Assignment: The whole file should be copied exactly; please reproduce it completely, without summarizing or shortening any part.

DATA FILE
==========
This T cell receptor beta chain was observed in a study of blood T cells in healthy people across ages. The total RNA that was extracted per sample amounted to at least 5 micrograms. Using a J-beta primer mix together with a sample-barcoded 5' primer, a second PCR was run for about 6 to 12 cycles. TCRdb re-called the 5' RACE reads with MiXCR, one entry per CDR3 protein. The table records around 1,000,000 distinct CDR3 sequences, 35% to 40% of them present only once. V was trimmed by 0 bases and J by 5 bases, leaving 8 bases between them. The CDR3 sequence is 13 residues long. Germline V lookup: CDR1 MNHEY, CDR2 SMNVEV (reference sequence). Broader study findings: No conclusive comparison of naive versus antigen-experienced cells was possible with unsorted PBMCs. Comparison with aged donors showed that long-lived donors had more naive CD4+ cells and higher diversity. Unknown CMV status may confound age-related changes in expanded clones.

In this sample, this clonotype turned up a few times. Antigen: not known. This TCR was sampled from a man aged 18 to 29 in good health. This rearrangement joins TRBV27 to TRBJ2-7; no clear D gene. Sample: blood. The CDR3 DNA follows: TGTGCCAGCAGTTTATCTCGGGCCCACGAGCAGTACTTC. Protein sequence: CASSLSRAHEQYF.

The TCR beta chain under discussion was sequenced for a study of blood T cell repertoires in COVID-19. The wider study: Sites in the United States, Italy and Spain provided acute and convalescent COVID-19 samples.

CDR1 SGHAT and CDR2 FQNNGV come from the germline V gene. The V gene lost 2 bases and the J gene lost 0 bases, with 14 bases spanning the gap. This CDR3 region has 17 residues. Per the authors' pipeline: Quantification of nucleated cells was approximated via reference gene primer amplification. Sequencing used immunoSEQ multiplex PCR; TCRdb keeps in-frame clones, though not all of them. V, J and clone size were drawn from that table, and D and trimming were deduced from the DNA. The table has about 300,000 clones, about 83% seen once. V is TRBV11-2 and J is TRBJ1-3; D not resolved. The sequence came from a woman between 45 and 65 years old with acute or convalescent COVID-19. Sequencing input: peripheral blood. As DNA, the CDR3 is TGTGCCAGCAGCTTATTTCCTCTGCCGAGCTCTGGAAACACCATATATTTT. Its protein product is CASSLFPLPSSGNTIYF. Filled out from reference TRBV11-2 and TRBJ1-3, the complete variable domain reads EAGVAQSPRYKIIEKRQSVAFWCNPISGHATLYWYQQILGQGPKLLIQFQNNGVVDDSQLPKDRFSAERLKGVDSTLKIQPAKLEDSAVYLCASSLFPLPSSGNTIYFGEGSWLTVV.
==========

This T cell receptor beta chain was observed in a study of blood T cells in healthy people across ages. The total RNA that was extracted per sample amounted to at least 5 micrograms. Using a J-beta primer mix together with a sample-barcoded 5' primer, a second PCR was run for about 6 to 12 cycles. TCRdb re-called the 5' RACE reads with MiXCR, one entry per CDR3 protein. The table records around 1,000,000 distinct CDR3 sequences, 35% to 40% of them present only once. V was trimmed by 0 bases and J by 5 bases, leaving 8 bases between them. The CDR3 sequence is 13 residues long. Germline V lookup: CDR1 MNHEY, CDR2 SMNVEV (reference sequence). Broader study findings: No conclusive comparison of naive versus antigen-experienced cells was possible with unsorted PBMCs. Comparison with aged donors showed that long-lived donors had more naive CD4+ cells and higher diversity. Unknown CMV status may confound age-related changes in expanded clones.

In this sample, this clonotype turned up a few times. Antigen: not known. This TCR was sampled from a man aged 18 to 29 in good health. This rearrangement joins TRBV27 to TRBJ2-7; no clear D gene. Sample: blood. The CDR3 DNA follows: TGTGCCAGCAGTTTATCTCGGGCCCACGAGCAGTACTTC. Protein sequence: CASSLSRAHEQYF.

The TCR beta chain under discussion was sequenced for a study of blood T cell repertoires in COVID-19. The wider study: Sites in the United States, Italy and Spain provided acute and convalescent COVID-19 samples.

CDR1 SGHAT and CDR2 FQNNGV come from the germline V gene. The V gene lost 2 bases and the J gene lost 0 bases, with 14 bases spanning the gap. This CDR3 region has 17 residues. Per the authors' pipeline: Quantification of nucleated cells was approximated via reference gene primer amplification. Sequencing used immunoSEQ multiplex PCR; TCRdb keeps in-frame clones, though not all of them. V, J and clone size were drawn from that table, and D and trimming were deduced from the DNA. The table has about 300,000 clones, about 83% seen once. V is TRBV11-2 and J is TRBJ1-3; D not resolved. The sequence came from a woman between 45 and 65 years old with acute or convalescent COVID-19. Sequencing input: peripheral blood. As DNA, the CDR3 is TGTGCCAGCAGCTTATTTCCTCTGCCGAGCTCTGGAAACACCATATATTTT. Its protein product is CASSLFPLPSSGNTIYF. Filled out from reference TRBV11-2 and TRBJ1-3, the complete variable domain reads EAGVAQSPRYKIIEKRQSVAFWCNPISGHATLYWYQQILGQGPKLLIQFQNNGVVDDSQLPKDRFSAERLKGVDSTLKIQPAKLEDSAVYLCASSLFPLPSSGNTIYFGEGSWLTVV.